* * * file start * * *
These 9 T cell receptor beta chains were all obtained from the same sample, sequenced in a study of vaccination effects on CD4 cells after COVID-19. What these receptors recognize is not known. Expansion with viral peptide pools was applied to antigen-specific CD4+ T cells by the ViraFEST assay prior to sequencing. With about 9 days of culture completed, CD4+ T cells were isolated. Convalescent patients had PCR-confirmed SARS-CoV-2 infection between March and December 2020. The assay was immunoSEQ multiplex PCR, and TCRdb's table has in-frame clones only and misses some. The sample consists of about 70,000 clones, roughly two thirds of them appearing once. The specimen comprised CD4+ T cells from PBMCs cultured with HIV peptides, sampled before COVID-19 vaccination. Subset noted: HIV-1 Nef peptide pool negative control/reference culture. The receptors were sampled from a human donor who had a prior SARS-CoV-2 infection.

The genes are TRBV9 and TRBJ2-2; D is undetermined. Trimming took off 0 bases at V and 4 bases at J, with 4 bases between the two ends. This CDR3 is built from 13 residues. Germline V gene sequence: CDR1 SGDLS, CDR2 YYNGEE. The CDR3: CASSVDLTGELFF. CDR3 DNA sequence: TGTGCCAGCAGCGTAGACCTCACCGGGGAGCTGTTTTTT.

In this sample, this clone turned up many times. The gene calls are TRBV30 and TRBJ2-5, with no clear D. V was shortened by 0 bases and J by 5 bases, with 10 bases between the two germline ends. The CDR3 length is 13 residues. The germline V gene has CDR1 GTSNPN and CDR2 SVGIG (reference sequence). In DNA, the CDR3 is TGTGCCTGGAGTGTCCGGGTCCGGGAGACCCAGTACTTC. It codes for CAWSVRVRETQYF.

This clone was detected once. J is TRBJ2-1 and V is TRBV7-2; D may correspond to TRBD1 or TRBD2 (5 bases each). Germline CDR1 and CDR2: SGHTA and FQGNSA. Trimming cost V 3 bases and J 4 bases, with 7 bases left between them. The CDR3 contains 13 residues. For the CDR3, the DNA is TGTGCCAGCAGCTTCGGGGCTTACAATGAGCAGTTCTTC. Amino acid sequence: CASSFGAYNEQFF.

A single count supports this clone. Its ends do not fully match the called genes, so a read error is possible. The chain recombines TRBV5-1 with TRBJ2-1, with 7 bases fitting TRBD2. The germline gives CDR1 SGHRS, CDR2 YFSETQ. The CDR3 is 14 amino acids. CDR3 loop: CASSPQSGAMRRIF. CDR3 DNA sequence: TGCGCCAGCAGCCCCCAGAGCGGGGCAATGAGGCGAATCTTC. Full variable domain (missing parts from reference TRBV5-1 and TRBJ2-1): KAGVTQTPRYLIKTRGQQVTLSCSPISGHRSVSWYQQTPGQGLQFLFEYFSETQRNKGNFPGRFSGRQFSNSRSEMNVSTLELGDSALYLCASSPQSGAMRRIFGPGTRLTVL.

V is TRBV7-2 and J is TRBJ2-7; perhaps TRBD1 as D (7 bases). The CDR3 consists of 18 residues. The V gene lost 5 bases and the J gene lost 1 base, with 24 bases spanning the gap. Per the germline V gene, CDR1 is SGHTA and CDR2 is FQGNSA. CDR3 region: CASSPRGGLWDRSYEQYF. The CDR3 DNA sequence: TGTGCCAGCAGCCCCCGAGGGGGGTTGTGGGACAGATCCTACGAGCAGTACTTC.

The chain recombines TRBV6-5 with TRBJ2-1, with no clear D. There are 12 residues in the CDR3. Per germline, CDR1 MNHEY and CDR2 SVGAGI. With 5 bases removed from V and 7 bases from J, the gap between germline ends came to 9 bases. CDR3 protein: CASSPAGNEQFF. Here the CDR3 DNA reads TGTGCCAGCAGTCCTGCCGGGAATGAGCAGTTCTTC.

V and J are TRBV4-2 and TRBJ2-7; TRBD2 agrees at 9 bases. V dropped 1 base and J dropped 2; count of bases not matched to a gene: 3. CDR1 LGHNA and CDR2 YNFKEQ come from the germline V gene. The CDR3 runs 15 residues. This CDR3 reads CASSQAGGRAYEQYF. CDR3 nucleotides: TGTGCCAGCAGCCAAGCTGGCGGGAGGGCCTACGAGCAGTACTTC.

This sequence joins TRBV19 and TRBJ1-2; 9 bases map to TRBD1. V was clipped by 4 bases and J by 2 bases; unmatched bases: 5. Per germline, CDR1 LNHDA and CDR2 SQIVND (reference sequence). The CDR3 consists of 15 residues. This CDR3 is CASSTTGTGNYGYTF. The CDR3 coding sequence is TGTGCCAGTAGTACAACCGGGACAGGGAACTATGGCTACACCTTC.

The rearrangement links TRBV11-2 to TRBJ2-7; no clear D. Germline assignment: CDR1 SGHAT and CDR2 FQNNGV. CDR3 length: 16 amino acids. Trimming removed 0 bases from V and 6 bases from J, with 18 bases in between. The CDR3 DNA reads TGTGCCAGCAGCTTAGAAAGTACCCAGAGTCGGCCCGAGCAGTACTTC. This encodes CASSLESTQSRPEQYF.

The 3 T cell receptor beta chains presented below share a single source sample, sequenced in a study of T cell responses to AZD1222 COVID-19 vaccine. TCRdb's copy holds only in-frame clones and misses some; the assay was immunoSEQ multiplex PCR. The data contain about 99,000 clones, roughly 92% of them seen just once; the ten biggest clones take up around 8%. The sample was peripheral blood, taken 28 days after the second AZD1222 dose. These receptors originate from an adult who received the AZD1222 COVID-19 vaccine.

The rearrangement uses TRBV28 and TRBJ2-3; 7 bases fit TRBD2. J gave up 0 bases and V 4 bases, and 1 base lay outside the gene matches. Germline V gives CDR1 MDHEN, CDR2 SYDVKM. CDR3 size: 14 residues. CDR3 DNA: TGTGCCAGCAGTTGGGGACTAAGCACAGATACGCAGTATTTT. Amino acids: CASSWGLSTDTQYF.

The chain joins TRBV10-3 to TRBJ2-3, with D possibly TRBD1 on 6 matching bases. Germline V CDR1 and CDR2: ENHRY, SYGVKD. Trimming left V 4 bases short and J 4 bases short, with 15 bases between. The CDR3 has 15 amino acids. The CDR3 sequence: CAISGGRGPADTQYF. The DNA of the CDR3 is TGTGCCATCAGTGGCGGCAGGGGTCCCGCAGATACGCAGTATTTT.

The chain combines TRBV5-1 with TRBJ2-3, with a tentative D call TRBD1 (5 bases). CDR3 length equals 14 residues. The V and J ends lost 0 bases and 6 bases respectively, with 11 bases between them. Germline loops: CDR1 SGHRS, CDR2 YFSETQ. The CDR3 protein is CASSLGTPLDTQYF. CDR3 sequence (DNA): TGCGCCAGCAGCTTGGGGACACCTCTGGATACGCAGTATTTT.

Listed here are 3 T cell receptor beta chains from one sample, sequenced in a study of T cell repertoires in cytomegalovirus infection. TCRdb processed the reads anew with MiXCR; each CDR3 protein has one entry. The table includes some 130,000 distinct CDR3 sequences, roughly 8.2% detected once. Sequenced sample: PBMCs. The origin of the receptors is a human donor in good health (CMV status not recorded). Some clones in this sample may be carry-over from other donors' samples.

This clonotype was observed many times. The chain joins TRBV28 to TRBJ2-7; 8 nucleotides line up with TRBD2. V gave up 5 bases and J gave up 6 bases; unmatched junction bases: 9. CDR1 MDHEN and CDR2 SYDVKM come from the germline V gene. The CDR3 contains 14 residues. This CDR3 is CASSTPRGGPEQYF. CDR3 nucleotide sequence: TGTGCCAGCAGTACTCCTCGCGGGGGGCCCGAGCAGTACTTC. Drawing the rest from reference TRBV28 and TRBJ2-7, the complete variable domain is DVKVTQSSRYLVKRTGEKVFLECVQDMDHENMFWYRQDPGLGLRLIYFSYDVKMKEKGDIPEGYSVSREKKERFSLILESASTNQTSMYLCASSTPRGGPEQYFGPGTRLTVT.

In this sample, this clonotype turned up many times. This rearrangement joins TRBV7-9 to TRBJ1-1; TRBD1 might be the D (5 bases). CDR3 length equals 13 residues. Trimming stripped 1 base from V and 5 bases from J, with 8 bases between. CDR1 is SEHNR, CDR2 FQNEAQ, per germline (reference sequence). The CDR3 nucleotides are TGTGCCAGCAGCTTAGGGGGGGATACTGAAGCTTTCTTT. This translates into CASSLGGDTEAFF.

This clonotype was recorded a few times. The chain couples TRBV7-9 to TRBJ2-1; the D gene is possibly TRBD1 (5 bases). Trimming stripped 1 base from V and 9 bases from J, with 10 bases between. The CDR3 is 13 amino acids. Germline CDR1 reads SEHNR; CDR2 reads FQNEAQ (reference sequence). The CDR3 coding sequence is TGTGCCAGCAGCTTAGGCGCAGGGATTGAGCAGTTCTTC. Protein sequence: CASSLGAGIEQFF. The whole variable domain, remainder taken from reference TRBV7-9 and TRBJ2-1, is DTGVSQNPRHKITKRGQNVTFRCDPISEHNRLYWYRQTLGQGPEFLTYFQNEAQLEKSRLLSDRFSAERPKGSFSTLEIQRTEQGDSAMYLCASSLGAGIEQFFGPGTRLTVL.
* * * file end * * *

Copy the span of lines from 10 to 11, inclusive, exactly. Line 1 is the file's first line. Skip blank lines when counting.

The rearrangement links TRBV11-2 to TRBJ2-7; no clear D. Germline assignment: CDR1 SGHAT and CDR2 FQNNGV. CDR3 length: 16 amino acids. Trimming removed 0 bases from V and 6 bases from J, with 18 bases in between. The CDR3 DNA reads TGTGCCAGCAGCTTAGAAAGTACCCAGAGTCGGCCCGAGCAGTACTTC. This encodes CASSLESTQSRPEQYF.

The 3 T cell receptor beta chains presented below share a single source sample, sequenced in a study of T cell responses to AZD1222 COVID-19 vaccine. TCRdb's copy holds only in-frame clones and misses some; the assay was immunoSEQ multiplex PCR. The data contain about 99,000 clones, roughly 92% of them seen just once; the ten biggest clones take up around 8%. The sample was peripheral blood, taken 28 days after the second AZD1222 dose. These receptors originate from an adult who received the AZD1222 COVID-19 vaccine.